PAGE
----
Celebrating the anniversary of female suffrage
In 2018, we are shining a light on the history of women to celebrate the anniversary of female suffrage.
1918 marks the Representation of the People Act, which granted some women the right to vote in British parliamentary elections for the first time. We are commemorating this anniversary by telling stories from our places, many of which have been overlooked until now.
Women and Power will see events, exhibitions, on-site tours and creative commissions taking place at properties with links to both sides of the suffrage movement. We have also invited a number of contemporary thinkers and artists to reflect on the significance of this centenary at places around the country.
Many of our places have unique stories to tell about the people involved in the fight for women’s suffrage, including:
- Bodnant, Conwy, where suffragist Laura McLaren founded the Liberal Women’s Suffrage Union
- Cliveden, Buckinghamshire, the home of Nancy Astor, the first female MP to take her seat in the House of Commons
- Mount Stewart, County Down, where Edith, Lady Londonderry was an ardent suffragist and political campaigner, whose pro-suffrage behaviour caused her mother-in-law to label her ‘a young hound running riot’
- Gunby Hall, Lincolnshire, the estate run by Emily Massingberd, who founded the Pioneer Club; a pro-suffrage members’ club for the advancement and education of women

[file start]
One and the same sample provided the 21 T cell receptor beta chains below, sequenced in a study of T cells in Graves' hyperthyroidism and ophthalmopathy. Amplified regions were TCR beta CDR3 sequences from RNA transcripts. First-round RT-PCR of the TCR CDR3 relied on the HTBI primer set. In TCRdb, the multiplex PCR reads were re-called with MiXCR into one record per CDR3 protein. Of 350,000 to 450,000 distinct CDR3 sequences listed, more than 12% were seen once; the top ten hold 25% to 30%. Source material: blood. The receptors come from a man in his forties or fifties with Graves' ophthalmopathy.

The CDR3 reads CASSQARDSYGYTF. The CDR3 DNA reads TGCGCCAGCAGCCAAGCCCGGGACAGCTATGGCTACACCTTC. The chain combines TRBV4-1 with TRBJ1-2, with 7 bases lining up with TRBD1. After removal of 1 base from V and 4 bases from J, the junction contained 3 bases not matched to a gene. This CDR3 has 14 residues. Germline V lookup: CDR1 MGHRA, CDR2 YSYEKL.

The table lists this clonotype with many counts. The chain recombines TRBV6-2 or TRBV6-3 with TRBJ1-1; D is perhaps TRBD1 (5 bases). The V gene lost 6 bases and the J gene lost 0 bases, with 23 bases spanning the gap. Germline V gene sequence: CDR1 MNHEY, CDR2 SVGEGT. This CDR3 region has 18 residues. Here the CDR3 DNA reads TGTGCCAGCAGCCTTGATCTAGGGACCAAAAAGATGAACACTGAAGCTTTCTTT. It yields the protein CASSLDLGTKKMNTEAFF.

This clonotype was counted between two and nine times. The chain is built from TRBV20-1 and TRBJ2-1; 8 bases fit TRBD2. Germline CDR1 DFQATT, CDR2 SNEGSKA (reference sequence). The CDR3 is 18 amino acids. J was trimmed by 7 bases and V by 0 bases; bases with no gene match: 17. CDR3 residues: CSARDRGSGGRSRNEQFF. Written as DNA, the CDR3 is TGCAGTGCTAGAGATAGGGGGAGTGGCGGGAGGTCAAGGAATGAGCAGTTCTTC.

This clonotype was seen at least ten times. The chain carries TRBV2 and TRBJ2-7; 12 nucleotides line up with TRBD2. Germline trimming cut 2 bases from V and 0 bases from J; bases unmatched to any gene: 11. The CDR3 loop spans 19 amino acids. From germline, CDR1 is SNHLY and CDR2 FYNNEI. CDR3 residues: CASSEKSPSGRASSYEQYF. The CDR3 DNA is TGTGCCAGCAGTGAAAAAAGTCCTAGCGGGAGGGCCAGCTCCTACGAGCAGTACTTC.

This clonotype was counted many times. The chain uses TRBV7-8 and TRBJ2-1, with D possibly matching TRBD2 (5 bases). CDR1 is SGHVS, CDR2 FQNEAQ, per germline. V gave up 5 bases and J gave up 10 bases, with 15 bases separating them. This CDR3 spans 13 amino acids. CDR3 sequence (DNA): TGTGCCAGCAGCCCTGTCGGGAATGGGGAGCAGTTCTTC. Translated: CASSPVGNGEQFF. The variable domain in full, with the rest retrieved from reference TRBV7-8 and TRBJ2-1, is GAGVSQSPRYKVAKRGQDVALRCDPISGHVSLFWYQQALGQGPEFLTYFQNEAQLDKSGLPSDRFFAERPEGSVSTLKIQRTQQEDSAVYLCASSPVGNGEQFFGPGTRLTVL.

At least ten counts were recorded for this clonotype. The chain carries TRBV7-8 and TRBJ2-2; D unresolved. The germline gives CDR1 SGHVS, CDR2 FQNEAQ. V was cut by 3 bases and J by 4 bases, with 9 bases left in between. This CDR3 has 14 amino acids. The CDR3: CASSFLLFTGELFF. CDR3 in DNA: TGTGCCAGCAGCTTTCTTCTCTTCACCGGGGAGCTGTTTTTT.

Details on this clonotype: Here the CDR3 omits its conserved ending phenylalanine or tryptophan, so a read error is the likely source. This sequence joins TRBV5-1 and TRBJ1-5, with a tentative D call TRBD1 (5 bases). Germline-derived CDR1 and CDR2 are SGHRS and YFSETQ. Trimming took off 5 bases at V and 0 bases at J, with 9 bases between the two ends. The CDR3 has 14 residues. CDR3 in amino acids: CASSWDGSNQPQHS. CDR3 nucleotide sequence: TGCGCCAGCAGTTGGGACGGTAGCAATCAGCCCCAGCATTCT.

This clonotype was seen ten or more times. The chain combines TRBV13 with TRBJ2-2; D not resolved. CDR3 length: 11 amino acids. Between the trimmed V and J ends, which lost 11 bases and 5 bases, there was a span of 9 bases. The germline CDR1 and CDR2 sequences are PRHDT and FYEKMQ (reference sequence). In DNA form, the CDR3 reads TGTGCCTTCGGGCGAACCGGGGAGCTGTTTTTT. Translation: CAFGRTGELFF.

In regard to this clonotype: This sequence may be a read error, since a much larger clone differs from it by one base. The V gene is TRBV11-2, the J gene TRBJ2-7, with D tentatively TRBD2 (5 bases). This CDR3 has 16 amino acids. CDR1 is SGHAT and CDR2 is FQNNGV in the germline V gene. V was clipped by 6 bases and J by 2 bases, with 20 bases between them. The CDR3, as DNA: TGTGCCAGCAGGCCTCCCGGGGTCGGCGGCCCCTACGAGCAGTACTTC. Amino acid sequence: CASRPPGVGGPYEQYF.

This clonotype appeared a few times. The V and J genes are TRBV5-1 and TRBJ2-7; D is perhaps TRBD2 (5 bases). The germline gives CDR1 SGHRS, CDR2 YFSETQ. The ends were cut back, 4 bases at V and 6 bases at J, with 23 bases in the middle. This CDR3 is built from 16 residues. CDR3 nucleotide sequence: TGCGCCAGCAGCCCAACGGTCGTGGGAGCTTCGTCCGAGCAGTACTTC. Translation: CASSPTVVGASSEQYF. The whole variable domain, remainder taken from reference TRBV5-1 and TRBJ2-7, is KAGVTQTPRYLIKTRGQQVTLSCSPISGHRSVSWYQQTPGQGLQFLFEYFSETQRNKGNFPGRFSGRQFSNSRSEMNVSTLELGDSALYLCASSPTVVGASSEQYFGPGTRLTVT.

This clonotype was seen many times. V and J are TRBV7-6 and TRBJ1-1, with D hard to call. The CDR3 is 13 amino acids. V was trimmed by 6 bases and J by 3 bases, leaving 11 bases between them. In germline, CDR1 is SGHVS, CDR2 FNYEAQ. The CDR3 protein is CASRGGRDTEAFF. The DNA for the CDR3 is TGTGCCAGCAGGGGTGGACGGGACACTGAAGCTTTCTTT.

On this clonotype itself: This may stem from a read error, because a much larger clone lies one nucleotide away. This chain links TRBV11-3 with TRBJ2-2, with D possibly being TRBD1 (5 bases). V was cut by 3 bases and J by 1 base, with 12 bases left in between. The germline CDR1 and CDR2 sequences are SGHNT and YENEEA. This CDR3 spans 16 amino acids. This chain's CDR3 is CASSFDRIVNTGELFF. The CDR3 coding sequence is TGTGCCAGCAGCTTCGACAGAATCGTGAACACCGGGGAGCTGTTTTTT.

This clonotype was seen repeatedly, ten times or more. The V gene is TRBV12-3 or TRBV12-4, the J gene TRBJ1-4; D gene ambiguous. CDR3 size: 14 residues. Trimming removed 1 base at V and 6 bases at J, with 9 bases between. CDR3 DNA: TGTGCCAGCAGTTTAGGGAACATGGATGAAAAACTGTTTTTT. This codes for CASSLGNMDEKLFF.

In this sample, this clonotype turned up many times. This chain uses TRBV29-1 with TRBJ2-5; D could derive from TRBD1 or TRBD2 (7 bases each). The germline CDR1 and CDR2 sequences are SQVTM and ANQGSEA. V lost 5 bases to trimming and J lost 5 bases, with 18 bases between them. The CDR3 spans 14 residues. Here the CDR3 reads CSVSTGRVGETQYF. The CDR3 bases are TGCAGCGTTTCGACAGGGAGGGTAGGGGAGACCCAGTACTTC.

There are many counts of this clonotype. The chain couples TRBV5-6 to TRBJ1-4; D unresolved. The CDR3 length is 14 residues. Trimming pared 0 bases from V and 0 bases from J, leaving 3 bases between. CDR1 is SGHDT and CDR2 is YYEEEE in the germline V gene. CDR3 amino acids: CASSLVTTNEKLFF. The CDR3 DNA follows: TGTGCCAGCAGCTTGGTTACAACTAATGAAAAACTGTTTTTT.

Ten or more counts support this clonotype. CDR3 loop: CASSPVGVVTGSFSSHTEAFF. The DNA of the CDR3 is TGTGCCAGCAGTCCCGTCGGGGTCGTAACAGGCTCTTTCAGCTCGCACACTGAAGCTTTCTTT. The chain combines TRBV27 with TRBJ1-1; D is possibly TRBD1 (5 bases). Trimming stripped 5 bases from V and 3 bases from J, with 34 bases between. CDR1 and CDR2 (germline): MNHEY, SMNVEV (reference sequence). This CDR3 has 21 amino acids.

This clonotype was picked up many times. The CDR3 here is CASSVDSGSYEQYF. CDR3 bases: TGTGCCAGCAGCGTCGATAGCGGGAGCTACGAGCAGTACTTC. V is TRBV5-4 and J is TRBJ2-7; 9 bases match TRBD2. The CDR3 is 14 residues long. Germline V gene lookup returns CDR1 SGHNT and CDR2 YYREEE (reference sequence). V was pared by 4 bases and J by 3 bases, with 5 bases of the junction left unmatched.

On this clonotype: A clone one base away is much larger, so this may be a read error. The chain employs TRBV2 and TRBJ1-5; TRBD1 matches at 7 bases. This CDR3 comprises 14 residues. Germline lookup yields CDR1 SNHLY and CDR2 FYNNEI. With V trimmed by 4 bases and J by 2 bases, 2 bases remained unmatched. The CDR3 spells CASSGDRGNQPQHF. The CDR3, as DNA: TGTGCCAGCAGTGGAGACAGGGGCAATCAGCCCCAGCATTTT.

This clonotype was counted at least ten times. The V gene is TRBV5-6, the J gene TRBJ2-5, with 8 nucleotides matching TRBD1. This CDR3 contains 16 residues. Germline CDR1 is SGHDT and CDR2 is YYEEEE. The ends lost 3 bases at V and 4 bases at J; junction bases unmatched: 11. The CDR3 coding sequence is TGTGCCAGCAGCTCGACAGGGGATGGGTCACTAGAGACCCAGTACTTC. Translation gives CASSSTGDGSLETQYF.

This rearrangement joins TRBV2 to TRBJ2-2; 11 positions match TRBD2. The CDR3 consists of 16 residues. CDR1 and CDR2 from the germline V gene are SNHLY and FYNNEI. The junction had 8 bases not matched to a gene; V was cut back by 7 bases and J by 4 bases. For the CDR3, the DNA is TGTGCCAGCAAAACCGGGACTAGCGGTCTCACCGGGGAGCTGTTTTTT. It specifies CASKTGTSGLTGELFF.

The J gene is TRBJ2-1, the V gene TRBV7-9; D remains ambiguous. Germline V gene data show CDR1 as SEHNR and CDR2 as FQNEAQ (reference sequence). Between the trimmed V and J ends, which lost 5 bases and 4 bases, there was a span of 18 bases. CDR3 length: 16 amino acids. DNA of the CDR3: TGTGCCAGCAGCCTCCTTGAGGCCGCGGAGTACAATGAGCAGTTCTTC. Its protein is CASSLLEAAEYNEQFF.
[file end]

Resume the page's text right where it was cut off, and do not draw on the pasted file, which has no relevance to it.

- Shaw’s Corner, Hertfordshire, home to playwright George Bernard Shaw, whose writings protesting the sexual double standard inspired the Pankhursts.
In contrast, our programme will also explore some of those who opposed women’s suffrage, including the National Trust’s co-founder Octavia Hill, who suggested that ‘a serious loss to our country would arise if women entered into the arena of party struggle and political life’.
We are also continuing our successful partnership with the National Portrait Gallery, with a series of special displays around the Women and Power theme, and will be collaborating again with The National Archives on a pop-up heritage project in London.
Rachael Lennon, curator of the Women and Power programme, said: 'We can see the footprints of this intensely personal and political argument in the places and collections of the National Trust. A century on from the Representation of the People Act, our programme will reveal some of the debates heard in the drawing rooms, kitchens and bedrooms of National Trust places as the country fought openly over whether a woman might have a voice in public life.
Women and Power will explore the complexity of the histories of power and gender and will give voice to the, sometimes hidden, lives and legacies of women who lived and worked across the special places in the care of the National Trust.'
Over the course of the year, online and published resources will be available, including a podcast series and a new guidebook exploring the struggle for suffrage, co-authored by Rachael Lennon and Dr Sophie Duncan, a specialist in women’s political activities and the suffrage movement at the University of Oxford.
Women and Power is the theme for the second year of our ‘Challenging Histories’ programme. This national public programme aims to share, celebrate and unpick some of the more complex or hidden histories relevant to National Trust places.